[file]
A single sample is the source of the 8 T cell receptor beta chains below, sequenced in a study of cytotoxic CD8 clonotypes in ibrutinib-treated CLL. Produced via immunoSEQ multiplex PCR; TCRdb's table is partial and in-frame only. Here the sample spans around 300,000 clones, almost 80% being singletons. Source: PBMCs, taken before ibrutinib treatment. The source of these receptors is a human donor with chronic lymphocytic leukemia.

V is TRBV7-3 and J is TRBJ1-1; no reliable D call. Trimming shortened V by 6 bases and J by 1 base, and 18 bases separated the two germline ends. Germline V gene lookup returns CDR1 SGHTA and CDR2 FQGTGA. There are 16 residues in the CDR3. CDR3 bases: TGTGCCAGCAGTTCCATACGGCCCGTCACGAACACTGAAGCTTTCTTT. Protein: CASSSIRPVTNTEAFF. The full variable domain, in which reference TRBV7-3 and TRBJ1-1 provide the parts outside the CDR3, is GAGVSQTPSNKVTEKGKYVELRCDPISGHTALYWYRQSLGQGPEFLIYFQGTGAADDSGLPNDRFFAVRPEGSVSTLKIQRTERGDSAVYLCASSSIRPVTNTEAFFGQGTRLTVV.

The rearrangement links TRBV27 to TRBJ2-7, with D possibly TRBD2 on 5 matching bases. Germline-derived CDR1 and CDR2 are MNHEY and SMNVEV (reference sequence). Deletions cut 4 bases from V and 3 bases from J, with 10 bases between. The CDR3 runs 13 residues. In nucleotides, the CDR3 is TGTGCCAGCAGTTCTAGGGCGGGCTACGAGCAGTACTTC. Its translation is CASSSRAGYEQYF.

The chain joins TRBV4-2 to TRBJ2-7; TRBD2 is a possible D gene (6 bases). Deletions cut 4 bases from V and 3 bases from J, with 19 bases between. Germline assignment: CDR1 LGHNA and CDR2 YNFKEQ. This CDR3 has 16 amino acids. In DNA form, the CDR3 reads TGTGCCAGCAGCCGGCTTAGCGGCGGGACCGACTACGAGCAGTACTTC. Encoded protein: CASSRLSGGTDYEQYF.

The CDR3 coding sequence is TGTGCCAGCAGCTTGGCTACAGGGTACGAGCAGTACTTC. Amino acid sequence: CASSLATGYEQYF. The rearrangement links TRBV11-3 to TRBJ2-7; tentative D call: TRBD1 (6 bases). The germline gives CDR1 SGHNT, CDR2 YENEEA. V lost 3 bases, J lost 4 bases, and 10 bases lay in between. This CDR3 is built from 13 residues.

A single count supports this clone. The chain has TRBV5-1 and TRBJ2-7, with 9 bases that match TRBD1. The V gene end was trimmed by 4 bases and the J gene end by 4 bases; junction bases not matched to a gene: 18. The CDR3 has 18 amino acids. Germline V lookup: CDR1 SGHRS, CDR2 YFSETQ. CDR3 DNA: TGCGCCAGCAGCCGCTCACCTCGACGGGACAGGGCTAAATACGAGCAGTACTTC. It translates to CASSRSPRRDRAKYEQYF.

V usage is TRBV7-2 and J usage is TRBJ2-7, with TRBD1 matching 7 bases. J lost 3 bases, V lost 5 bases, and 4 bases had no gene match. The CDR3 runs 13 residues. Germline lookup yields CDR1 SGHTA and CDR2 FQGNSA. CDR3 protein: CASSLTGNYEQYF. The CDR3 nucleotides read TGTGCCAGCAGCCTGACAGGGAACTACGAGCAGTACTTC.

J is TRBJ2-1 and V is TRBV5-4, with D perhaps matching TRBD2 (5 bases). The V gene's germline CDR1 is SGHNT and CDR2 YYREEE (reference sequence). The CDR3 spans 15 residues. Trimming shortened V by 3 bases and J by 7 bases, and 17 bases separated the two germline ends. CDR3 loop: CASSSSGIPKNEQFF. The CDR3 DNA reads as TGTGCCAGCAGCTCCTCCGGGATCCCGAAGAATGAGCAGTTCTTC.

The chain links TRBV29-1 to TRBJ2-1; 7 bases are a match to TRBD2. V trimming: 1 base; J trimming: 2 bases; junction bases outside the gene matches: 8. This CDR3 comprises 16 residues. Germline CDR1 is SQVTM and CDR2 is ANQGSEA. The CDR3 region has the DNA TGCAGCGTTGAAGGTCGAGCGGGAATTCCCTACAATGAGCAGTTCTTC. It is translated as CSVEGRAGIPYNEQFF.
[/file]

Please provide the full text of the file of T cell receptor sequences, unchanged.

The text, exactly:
A single sample is the source of the 8 T cell receptor beta chains below, sequenced in a study of cytotoxic CD8 clonotypes in ibrutinib-treated CLL. Produced via immunoSEQ multiplex PCR; TCRdb's table is partial and in-frame only. Here the sample spans around 300,000 clones, almost 80% being singletons. Source: PBMCs, taken before ibrutinib treatment. The source of these receptors is a human donor with chronic lymphocytic leukemia.

V is TRBV7-3 and J is TRBJ1-1; no reliable D call. Trimming shortened V by 6 bases and J by 1 base, and 18 bases separated the two germline ends. Germline V gene lookup returns CDR1 SGHTA and CDR2 FQGTGA. There are 16 residues in the CDR3. CDR3 bases: TGTGCCAGCAGTTCCATACGGCCCGTCACGAACACTGAAGCTTTCTTT. Protein: CASSSIRPVTNTEAFF. The full variable domain, in which reference TRBV7-3 and TRBJ1-1 provide the parts outside the CDR3, is GAGVSQTPSNKVTEKGKYVELRCDPISGHTALYWYRQSLGQGPEFLIYFQGTGAADDSGLPNDRFFAVRPEGSVSTLKIQRTERGDSAVYLCASSSIRPVTNTEAFFGQGTRLTVV.

The rearrangement links TRBV27 to TRBJ2-7, with D possibly TRBD2 on 5 matching bases. Germline-derived CDR1 and CDR2 are MNHEY and SMNVEV (reference sequence). Deletions cut 4 bases from V and 3 bases from J, with 10 bases between. The CDR3 runs 13 residues. In nucleotides, the CDR3 is TGTGCCAGCAGTTCTAGGGCGGGCTACGAGCAGTACTTC. Its translation is CASSSRAGYEQYF.

The chain joins TRBV4-2 to TRBJ2-7; TRBD2 is a possible D gene (6 bases). Deletions cut 4 bases from V and 3 bases from J, with 19 bases between. Germline assignment: CDR1 LGHNA and CDR2 YNFKEQ. This CDR3 has 16 amino acids. In DNA form, the CDR3 reads TGTGCCAGCAGCCGGCTTAGCGGCGGGACCGACTACGAGCAGTACTTC. Encoded protein: CASSRLSGGTDYEQYF.

The CDR3 coding sequence is TGTGCCAGCAGCTTGGCTACAGGGTACGAGCAGTACTTC. Amino acid sequence: CASSLATGYEQYF. The rearrangement links TRBV11-3 to TRBJ2-7; tentative D call: TRBD1 (6 bases). The germline gives CDR1 SGHNT, CDR2 YENEEA. V lost 3 bases, J lost 4 bases, and 10 bases lay in between. This CDR3 is built from 13 residues.

A single count supports this clone. The chain has TRBV5-1 and TRBJ2-7, with 9 bases that match TRBD1. The V gene end was trimmed by 4 bases and the J gene end by 4 bases; junction bases not matched to a gene: 18. The CDR3 has 18 amino acids. Germline V lookup: CDR1 SGHRS, CDR2 YFSETQ. CDR3 DNA: TGCGCCAGCAGCCGCTCACCTCGACGGGACAGGGCTAAATACGAGCAGTACTTC. It translates to CASSRSPRRDRAKYEQYF.

V usage is TRBV7-2 and J usage is TRBJ2-7, with TRBD1 matching 7 bases. J lost 3 bases, V lost 5 bases, and 4 bases had no gene match. The CDR3 runs 13 residues. Germline lookup yields CDR1 SGHTA and CDR2 FQGNSA. CDR3 protein: CASSLTGNYEQYF. The CDR3 nucleotides read TGTGCCAGCAGCCTGACAGGGAACTACGAGCAGTACTTC.

J is TRBJ2-1 and V is TRBV5-4, with D perhaps matching TRBD2 (5 bases). The V gene's germline CDR1 is SGHNT and CDR2 YYREEE (reference sequence). The CDR3 spans 15 residues. Trimming shortened V by 3 bases and J by 7 bases, and 17 bases separated the two germline ends. CDR3 loop: CASSSSGIPKNEQFF. The CDR3 DNA reads as TGTGCCAGCAGCTCCTCCGGGATCCCGAAGAATGAGCAGTTCTTC.

The chain links TRBV29-1 to TRBJ2-1; 7 bases are a match to TRBD2. V trimming: 1 base; J trimming: 2 bases; junction bases outside the gene matches: 8. This CDR3 comprises 16 residues. Germline CDR1 is SQVTM and CDR2 is ANQGSEA. The CDR3 region has the DNA TGCAGCGTTGAAGGTCGAGCGGGAATTCCCTACAATGAGCAGTTCTTC. It is translated as CSVEGRAGIPYNEQFF.